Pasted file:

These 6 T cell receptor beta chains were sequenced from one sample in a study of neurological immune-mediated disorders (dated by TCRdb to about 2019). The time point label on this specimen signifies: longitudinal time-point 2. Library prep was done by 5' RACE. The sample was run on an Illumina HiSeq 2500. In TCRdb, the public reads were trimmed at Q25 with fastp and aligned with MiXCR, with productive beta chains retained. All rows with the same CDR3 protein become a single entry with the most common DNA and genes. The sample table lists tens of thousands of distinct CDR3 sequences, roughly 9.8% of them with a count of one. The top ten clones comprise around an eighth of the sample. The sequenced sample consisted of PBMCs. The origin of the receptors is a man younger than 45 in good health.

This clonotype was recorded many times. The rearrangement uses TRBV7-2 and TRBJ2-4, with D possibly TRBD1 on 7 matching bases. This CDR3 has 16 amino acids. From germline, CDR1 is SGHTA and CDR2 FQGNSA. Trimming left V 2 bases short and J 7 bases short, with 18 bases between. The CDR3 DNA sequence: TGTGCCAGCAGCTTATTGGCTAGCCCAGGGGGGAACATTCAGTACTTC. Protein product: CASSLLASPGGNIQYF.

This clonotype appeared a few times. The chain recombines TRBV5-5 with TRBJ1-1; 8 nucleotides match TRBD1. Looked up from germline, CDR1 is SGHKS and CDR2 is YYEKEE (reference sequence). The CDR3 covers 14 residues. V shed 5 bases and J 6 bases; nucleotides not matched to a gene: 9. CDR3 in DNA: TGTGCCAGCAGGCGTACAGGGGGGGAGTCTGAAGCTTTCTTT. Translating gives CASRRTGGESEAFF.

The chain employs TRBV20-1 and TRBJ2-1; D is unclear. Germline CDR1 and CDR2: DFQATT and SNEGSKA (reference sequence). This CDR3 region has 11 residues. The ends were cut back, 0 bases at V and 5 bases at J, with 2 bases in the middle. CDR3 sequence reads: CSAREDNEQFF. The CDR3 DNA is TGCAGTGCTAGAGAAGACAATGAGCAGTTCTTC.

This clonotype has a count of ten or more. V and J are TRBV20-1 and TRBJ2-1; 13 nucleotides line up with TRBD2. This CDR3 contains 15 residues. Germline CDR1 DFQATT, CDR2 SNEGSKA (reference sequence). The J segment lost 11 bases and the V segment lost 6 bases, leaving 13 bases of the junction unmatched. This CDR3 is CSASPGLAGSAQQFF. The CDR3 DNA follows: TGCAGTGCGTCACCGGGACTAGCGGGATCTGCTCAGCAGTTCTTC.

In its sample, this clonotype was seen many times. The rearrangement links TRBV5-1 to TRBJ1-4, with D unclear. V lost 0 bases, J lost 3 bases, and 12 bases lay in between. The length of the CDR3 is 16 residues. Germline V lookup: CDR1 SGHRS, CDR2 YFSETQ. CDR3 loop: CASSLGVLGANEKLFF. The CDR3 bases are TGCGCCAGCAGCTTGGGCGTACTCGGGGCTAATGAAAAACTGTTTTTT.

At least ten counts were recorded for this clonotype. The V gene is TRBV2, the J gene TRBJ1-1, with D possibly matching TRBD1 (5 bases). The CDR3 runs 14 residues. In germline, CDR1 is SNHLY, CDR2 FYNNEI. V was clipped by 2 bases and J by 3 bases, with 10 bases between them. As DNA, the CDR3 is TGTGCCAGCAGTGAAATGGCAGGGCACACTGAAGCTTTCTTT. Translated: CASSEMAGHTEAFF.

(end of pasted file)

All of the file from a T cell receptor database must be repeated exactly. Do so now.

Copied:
These 6 T cell receptor beta chains were sequenced from one sample in a study of neurological immune-mediated disorders (dated by TCRdb to about 2019). The time point label on this specimen signifies: longitudinal time-point 2. Library prep was done by 5' RACE. The sample was run on an Illumina HiSeq 2500. In TCRdb, the public reads were trimmed at Q25 with fastp and aligned with MiXCR, with productive beta chains retained. All rows with the same CDR3 protein become a single entry with the most common DNA and genes. The sample table lists tens of thousands of distinct CDR3 sequences, roughly 9.8% of them with a count of one. The top ten clones comprise around an eighth of the sample. The sequenced sample consisted of PBMCs. The origin of the receptors is a man younger than 45 in good health.

This clonotype was recorded many times. The rearrangement uses TRBV7-2 and TRBJ2-4, with D possibly TRBD1 on 7 matching bases. This CDR3 has 16 amino acids. From germline, CDR1 is SGHTA and CDR2 FQGNSA. Trimming left V 2 bases short and J 7 bases short, with 18 bases between. The CDR3 DNA sequence: TGTGCCAGCAGCTTATTGGCTAGCCCAGGGGGGAACATTCAGTACTTC. Protein product: CASSLLASPGGNIQYF.

This clonotype appeared a few times. The chain recombines TRBV5-5 with TRBJ1-1; 8 nucleotides match TRBD1. Looked up from germline, CDR1 is SGHKS and CDR2 is YYEKEE (reference sequence). The CDR3 covers 14 residues. V shed 5 bases and J 6 bases; nucleotides not matched to a gene: 9. CDR3 in DNA: TGTGCCAGCAGGCGTACAGGGGGGGAGTCTGAAGCTTTCTTT. Translating gives CASRRTGGESEAFF.

The chain employs TRBV20-1 and TRBJ2-1; D is unclear. Germline CDR1 and CDR2: DFQATT and SNEGSKA (reference sequence). This CDR3 region has 11 residues. The ends were cut back, 0 bases at V and 5 bases at J, with 2 bases in the middle. CDR3 sequence reads: CSAREDNEQFF. The CDR3 DNA is TGCAGTGCTAGAGAAGACAATGAGCAGTTCTTC.

This clonotype has a count of ten or more. V and J are TRBV20-1 and TRBJ2-1; 13 nucleotides line up with TRBD2. This CDR3 contains 15 residues. Germline CDR1 DFQATT, CDR2 SNEGSKA (reference sequence). The J segment lost 11 bases and the V segment lost 6 bases, leaving 13 bases of the junction unmatched. This CDR3 is CSASPGLAGSAQQFF. The CDR3 DNA follows: TGCAGTGCGTCACCGGGACTAGCGGGATCTGCTCAGCAGTTCTTC.

In its sample, this clonotype was seen many times. The rearrangement links TRBV5-1 to TRBJ1-4, with D unclear. V lost 0 bases, J lost 3 bases, and 12 bases lay in between. The length of the CDR3 is 16 residues. Germline V lookup: CDR1 SGHRS, CDR2 YFSETQ. CDR3 loop: CASSLGVLGANEKLFF. The CDR3 bases are TGCGCCAGCAGCTTGGGCGTACTCGGGGCTAATGAAAAACTGTTTTTT.

At least ten counts were recorded for this clonotype. The V gene is TRBV2, the J gene TRBJ1-1, with D possibly matching TRBD1 (5 bases). The CDR3 runs 14 residues. In germline, CDR1 is SNHLY, CDR2 FYNNEI. V was clipped by 2 bases and J by 3 bases, with 10 bases between them. As DNA, the CDR3 is TGTGCCAGCAGTGAAATGGCAGGGCACACTGAAGCTTTCTTT. Translated: CASSEMAGHTEAFF.